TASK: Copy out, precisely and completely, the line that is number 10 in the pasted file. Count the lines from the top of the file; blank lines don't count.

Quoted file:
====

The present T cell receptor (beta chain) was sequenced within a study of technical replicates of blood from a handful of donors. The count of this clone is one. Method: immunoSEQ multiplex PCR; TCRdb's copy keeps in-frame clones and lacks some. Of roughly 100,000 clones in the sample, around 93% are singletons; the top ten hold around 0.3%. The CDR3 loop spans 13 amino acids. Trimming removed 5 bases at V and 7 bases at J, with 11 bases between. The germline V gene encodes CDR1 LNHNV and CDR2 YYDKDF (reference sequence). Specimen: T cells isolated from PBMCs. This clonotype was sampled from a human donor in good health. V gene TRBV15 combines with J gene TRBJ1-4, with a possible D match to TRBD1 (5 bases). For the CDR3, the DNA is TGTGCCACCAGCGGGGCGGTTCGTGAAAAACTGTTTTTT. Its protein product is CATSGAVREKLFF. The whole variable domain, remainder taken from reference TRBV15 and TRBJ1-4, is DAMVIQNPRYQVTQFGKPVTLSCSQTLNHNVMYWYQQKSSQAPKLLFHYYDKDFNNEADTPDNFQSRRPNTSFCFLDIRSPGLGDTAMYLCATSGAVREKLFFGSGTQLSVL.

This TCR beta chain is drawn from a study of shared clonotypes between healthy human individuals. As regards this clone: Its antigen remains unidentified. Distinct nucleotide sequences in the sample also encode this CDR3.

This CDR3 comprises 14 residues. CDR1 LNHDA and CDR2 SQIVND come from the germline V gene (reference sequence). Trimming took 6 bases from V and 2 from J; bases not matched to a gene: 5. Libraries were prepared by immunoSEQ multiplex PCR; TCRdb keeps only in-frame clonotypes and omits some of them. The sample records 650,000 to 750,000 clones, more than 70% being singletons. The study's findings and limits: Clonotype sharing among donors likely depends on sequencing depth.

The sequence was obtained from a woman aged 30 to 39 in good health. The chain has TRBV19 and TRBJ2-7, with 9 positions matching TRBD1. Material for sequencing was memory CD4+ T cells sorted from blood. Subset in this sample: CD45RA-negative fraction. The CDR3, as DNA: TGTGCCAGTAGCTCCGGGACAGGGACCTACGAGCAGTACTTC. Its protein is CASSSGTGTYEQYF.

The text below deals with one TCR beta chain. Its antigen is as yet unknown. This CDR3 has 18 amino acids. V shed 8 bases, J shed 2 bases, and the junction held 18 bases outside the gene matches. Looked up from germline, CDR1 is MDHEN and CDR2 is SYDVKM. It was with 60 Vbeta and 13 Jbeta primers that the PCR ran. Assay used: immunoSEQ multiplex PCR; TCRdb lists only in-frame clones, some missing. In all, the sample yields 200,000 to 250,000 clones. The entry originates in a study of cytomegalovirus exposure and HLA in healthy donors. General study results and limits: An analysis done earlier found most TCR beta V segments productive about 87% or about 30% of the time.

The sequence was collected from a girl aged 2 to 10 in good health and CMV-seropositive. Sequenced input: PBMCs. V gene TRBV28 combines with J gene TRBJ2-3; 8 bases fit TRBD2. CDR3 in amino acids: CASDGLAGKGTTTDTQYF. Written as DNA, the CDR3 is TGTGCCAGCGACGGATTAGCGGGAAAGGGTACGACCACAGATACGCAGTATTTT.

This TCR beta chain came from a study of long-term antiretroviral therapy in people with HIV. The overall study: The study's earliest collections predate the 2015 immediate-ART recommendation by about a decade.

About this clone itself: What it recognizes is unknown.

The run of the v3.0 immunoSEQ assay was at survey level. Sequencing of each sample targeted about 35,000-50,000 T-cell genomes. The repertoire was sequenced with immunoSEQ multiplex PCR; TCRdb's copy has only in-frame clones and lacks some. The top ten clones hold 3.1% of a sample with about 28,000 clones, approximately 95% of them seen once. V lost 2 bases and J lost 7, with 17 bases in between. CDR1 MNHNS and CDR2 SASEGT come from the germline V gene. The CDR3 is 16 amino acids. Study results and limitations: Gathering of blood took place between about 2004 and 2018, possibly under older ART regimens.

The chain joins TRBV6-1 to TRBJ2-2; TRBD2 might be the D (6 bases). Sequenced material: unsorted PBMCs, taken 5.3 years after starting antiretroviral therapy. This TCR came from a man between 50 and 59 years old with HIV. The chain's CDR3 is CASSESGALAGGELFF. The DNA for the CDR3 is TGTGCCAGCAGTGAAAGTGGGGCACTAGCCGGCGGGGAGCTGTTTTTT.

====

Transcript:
The chain joins TRBV6-1 to TRBJ2-2; TRBD2 might be the D (6 bases). Sequenced material: unsorted PBMCs, taken 5.3 years after starting antiretroviral therapy. This TCR came from a man between 50 and 59 years old with HIV. The chain's CDR3 is CASSESGALAGGELFF. The DNA for the CDR3 is TGTGCCAGCAGTGAAAGTGGGGCACTAGCCGGCGGGGAGCTGTTTTTT.